Considering the “Born-Alive” Rule and Possession of Sperm Following Death Content Type Journal Article Category Recent Developments Pages 323-327 DOI 10.1007/s11673-011-9324-0 Authors Bernadette Richards, Law School, The University of Adelaide, South Australia, Australia Bill Madden, School of Law, University of Western Sydney, Sydney, NSW, Australia Tina Cockburn, School of Law, Queensland University of Technology, Brisbane, Qld, Australia Journal Journal of Bioethical Inquiry Online ISSN 1872-4353 Print ISSN 1176-7529 Journal Volume Volume 8 Journal Issue Volume 8, Number 4.
Sale of Sperm, Health Records, Minimally Conscious States, and Duties of Candour Content Type Journal Article Category Recent Developments Pages 7-14 DOI 10.1007/s11673-011-9347-6 Authors Cameron Stewart, Centre for Health Governance, Law and Ethics, Sydney Law School, University of Sydney, Sydney, NSW, Australia 2006 Bernadette Richards, Law School, University of Adelaide, Adelaide, SA, Australia 5005 Richard Huxtable, Centre for Ethics in Medicine, University of Bristol, Bristol, BS8 1TH UK Bill Madden, School of Law, University of Western Sydney, Sydney, NSW, Australia (...) Tina Cockburn, School of Law, Queensland University of Technology, Brisbane, QLD, Australia Journal Journal of Bioethical Inquiry Online ISSN 1872-4353 Print ISSN 1176-7529 Journal Volume Volume 9 Journal Issue Volume 9, Number 1. (shrink)
Recent Developments Content Type Journal Article Pages 113-119 DOI 10.1007/s11673-011-9300-8 Authors Bernadette Richards, University of Adelaide, Adelaide, South Australia Bill Madden, School of Law, University of Western Sydney, Sydney, NSW, Australia Tina Cockburn, School of Law, Queensland University of Technology, Brisbane, Qld, Australia Journal Journal of Bioethical Inquiry Online ISSN 1872-4353 Print ISSN 1176-7529 Journal Volume Volume 8 Journal Issue Volume 8, Number 2.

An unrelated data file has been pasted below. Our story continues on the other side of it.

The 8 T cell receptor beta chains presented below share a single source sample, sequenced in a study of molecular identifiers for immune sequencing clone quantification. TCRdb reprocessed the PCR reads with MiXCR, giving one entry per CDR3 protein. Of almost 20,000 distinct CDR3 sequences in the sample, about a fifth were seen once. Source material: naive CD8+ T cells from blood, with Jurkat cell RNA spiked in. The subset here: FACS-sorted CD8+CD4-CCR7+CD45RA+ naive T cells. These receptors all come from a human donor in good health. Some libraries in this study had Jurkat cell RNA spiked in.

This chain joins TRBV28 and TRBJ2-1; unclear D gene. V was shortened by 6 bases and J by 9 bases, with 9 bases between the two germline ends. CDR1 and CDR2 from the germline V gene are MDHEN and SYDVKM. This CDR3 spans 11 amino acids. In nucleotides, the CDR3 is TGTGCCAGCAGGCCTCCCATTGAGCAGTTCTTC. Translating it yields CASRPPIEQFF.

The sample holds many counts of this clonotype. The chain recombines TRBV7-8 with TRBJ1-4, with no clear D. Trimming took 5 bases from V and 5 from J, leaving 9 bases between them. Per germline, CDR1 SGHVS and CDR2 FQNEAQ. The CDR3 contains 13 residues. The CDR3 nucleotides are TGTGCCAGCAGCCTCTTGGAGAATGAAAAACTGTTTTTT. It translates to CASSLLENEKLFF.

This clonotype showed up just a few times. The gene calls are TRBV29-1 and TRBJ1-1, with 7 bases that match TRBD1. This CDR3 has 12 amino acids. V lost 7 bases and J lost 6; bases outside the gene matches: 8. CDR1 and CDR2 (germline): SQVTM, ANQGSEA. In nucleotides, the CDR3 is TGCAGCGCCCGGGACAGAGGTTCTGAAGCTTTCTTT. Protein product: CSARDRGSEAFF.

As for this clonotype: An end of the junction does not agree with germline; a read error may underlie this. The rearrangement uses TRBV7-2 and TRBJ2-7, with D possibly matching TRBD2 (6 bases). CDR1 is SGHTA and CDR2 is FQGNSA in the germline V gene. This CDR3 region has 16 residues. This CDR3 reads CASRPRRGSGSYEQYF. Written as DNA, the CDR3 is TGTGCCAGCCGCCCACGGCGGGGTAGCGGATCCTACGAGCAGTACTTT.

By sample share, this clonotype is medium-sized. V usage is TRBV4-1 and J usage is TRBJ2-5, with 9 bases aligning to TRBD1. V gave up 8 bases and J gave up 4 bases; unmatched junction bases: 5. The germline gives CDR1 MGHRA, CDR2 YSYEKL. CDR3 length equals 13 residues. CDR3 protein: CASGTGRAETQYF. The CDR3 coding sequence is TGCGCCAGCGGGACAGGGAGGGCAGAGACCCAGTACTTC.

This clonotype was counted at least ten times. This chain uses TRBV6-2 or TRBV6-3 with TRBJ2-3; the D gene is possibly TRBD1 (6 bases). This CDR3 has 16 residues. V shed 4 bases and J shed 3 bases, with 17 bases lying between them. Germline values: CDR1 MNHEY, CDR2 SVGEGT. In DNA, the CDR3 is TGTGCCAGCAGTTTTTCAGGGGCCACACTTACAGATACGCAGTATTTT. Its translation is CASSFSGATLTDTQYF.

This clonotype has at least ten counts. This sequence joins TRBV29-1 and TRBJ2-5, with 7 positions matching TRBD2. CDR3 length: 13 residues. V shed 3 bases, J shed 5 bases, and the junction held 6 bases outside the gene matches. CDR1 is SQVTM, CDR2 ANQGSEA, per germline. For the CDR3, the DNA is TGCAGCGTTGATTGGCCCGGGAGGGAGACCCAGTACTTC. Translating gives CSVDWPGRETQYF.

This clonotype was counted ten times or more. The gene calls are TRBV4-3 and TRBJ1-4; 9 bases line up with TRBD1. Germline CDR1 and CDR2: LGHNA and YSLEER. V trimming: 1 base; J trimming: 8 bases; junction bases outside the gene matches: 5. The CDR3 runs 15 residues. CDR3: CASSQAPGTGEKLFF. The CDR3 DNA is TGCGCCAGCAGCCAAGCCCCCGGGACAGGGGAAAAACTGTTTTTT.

In The Ethics of Parenthood Norvin Richards explores the moral relationship between parents and children from slightly before the cradle to slightly before the grave. Richards maintains that biological parents do ordinarily have a right to raise their children, not as a property right but as an instance of our general right to continue whatever we have begun. The contention is that creating a child is a first act of parenthood, hence it ordinarily carries a right to continue (...) as parent to that child. Implications are drawn for a wide range of cases, including those of Baby Jessica and Baby Richard, prenatal abandonment, babies switched at birth and sent home with the wrong parents, and families separated by war or natural disaster. A second contention is that children have a claim of their own to have their autonomy respected, and that this claim is stronger the better the grounds for believing that what the child's actions express is a self of the child's own. A final set of chapters concern parents and their grown children. Views are offered about what duties parents have at this stage of life, about what is required in order to treat grown children as adults, and about what obligations grown children have to their parents. In the final chapter Richards discusses the contention that parents sometimes have an obligation to die rather than permit their children to make the sacrifices needed to keep them alive, arguing that a leading view about this undervalues both love and autonomy. (shrink)